Cruz supports the idea, too, and Rubio has repeatedly said that no progress can be made on immigration until Washington can prove to Americans that illegal immigration is under control. “They want to see the wall built,” Rubio said of voters at the last GOP debate.
That border-security-first approach is at odds with the recommendations of the Republican National Committee, which determined after an exhaustive post-2012 study the GOP must adopt “comprehensive immigration reform” to help expand its appeal beyond older, White men in order to again win the White House.
It may not matter in South Carolina’s primary, a contest that will be dominated by White voters. In 2012, the state’s Republican primary electorate was 98 percent White.
It’s a different story for the November general election, when minority voters are expected to make up more than 30 percent of the eligible voting-age population — and more than 50 percent of the voter pool by 2052.
A new Associated Press-GfK poll found that Rubio and Cruz are slightly more popular than Trump among Hispanics, although none of them is well-liked. All of them have especially low ratings among Blacks.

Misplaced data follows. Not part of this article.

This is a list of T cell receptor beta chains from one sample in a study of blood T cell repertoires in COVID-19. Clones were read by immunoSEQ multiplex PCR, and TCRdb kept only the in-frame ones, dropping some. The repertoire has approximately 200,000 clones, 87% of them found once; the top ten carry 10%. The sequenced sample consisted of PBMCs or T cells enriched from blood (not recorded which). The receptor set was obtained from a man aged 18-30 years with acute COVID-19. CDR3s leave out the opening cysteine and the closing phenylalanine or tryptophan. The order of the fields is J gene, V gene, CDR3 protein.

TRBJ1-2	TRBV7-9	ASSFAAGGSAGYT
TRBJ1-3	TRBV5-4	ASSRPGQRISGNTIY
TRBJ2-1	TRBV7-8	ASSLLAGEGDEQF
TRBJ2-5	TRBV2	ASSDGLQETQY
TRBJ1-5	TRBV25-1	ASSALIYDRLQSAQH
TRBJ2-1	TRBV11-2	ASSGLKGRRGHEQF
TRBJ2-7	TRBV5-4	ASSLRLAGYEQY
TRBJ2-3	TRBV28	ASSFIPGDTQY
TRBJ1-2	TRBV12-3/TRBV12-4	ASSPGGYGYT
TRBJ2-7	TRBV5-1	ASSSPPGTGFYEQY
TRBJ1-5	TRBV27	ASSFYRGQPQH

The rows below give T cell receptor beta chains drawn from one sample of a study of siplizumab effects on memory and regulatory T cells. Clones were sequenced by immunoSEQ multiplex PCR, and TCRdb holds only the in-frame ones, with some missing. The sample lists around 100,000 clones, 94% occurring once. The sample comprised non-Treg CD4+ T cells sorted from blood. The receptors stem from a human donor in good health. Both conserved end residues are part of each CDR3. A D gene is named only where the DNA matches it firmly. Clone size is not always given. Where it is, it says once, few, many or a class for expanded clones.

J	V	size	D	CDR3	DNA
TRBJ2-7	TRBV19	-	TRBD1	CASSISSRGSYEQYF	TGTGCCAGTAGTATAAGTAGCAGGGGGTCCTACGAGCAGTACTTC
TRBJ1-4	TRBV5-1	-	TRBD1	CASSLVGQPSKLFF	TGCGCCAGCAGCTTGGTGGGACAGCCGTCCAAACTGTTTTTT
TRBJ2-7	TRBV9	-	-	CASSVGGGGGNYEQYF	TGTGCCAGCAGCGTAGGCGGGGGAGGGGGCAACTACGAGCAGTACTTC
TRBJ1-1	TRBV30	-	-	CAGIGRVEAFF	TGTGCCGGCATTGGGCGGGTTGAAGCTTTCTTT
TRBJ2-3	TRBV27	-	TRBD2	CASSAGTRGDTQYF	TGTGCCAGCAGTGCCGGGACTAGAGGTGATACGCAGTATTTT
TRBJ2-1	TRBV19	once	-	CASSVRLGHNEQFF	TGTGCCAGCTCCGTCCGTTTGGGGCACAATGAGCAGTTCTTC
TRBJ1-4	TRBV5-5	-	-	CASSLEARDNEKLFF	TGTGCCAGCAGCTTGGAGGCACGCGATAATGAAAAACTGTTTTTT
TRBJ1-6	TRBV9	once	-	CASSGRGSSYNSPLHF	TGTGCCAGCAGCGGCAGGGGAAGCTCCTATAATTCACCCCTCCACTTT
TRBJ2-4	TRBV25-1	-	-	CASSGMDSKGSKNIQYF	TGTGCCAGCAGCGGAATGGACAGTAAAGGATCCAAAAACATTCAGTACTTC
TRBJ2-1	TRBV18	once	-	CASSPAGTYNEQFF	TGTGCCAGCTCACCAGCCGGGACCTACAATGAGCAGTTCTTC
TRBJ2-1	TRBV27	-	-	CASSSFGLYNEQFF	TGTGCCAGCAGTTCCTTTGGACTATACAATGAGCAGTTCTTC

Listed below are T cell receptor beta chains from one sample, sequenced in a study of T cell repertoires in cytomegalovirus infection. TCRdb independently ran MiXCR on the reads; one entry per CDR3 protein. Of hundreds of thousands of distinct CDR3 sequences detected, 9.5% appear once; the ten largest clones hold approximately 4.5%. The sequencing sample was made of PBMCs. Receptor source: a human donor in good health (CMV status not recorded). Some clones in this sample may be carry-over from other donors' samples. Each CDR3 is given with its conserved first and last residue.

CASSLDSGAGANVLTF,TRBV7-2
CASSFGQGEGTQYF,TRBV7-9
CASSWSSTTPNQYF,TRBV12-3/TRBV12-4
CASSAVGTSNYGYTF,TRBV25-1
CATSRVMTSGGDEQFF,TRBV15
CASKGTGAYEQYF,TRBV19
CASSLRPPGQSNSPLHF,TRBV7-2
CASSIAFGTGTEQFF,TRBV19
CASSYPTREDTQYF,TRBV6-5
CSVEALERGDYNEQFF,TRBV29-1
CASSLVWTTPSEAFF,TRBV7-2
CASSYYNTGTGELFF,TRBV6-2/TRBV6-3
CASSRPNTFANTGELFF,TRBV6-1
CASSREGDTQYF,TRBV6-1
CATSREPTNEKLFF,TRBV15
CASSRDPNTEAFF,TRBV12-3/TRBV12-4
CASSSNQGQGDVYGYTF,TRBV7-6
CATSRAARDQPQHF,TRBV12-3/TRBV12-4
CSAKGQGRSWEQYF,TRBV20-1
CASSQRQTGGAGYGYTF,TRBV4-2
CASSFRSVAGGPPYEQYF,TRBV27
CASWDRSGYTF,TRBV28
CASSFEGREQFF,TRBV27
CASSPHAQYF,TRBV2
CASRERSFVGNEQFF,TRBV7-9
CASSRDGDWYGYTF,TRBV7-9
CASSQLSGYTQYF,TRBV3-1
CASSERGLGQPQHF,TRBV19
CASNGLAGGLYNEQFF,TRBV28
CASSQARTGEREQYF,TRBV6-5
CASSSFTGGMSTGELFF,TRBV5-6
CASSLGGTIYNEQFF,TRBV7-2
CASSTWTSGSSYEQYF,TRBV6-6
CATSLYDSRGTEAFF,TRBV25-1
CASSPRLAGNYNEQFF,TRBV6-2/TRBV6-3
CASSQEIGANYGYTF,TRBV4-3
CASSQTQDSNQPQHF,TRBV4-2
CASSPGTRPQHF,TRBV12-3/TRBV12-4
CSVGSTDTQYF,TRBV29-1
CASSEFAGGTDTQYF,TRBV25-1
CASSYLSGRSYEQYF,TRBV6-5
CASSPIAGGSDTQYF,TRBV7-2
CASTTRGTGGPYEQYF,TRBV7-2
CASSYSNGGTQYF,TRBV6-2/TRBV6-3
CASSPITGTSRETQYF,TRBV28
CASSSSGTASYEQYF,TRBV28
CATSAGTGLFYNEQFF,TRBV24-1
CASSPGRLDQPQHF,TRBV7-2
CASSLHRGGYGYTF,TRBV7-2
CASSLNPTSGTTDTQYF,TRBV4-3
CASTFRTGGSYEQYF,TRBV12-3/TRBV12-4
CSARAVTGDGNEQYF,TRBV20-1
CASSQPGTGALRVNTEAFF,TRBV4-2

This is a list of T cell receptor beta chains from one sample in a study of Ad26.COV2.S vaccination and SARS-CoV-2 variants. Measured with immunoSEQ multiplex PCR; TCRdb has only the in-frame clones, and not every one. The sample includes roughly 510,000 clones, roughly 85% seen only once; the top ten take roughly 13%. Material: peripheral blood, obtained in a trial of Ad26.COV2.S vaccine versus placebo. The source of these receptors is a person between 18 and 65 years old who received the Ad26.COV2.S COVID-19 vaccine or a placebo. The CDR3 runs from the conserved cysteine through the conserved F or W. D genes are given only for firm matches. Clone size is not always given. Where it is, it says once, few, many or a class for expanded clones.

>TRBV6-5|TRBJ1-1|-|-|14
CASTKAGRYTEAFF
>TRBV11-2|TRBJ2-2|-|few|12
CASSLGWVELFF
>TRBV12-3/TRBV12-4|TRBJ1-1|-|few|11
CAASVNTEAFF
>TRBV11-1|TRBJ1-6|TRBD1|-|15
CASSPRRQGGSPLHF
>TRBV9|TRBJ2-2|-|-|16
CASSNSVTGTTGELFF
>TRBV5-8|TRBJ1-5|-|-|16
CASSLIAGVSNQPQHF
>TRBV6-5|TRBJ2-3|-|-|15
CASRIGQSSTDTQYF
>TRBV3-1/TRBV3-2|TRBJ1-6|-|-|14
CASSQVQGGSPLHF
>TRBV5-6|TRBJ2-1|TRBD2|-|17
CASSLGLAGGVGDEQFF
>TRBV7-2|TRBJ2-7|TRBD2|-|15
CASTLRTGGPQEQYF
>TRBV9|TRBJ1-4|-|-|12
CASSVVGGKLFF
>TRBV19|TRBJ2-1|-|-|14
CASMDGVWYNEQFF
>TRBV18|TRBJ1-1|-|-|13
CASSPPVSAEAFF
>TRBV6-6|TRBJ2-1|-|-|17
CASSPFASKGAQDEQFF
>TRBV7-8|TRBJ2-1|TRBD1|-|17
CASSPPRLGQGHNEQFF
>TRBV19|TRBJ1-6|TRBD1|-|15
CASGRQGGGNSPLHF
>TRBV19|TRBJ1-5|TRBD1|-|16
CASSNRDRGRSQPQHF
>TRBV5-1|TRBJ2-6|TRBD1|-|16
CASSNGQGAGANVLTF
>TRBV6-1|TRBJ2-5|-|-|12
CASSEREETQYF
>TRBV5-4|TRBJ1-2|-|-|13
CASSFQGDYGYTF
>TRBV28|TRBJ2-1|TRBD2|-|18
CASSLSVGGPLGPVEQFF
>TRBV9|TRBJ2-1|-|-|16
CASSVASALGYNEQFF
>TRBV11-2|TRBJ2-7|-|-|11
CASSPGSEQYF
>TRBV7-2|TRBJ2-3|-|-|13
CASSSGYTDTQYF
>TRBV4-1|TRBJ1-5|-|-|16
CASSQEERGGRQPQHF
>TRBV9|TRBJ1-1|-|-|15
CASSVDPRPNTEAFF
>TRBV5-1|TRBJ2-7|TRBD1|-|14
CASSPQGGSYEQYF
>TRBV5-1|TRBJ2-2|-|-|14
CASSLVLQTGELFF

Fifteen percent of Blacks and 31 percent of Hispanics have a favorable view of Rubio, the new poll found. Cruz earns positive marks from 11 percent of Black voters and 29 percent of Hispanics, while Trump finishes at the bottom with favorable ratings from just 8 percent of Blacks and 16 percent of Hispanics.
Trump isn’t ignoring minority voters. He’s campaigning in South Carolina this week alongside Pastor Mark Burns, a Black televangelist who told AP that many people have the mistaken impression that Trump is “a racist bigot.”
“That’s not the case at all,” he said.
Republican presidential candidate, Sen. Ted Cruz, R-Texas speaks during a campaign stop, Friday, Feb. 19, 2016, in Myrtle Beach, S.C. (AP Photo/Matt Rourke)
“We’ve changed thousands of African-American’s mindsets,” Burns said.
Cruz, whose father is also a Cuban immigrant, is banking on winning the White House by energizing evangelical and working-class White voters. To help excite them, Cruz has brought along allies to South Carolina this week that include Iowa Rep. Steve King, who has compared immigrants living in the country illegally to drug mules and livestock.
Cruz was to spend Friday, the day before the South Carolina GOP primary, flying around the state with “Duck Dynasty” star Phil Robertson, who has said that African-Americans were happy under Jim Crow laws.
Republican National Committee member Henry Barbour, who helped author the RNC’s post-2012 study, praised the minority outreach efforts of candidates like Rubio and former Florida Gov. Jeb Bush.
“But it’s troubling to me for the future of our party that we have candidates like Donald Trump and Ted Cruz who think that it’s still 1972,” Barbour said. “Not only is it an electoral loser, it’s bad for the country.”
Associated Press writers Scott Bauer in Greenville, South Carolina, Jill Colvin in Kiawah, South Carolina, and news survey specialist Emily Swanson in Washington contributed to this report.
Steve Peoples covers the Republican Party and the 2016 presidential campaign for The Associated Press. Follow him on Twitter at: http://twitter.com/sppeoples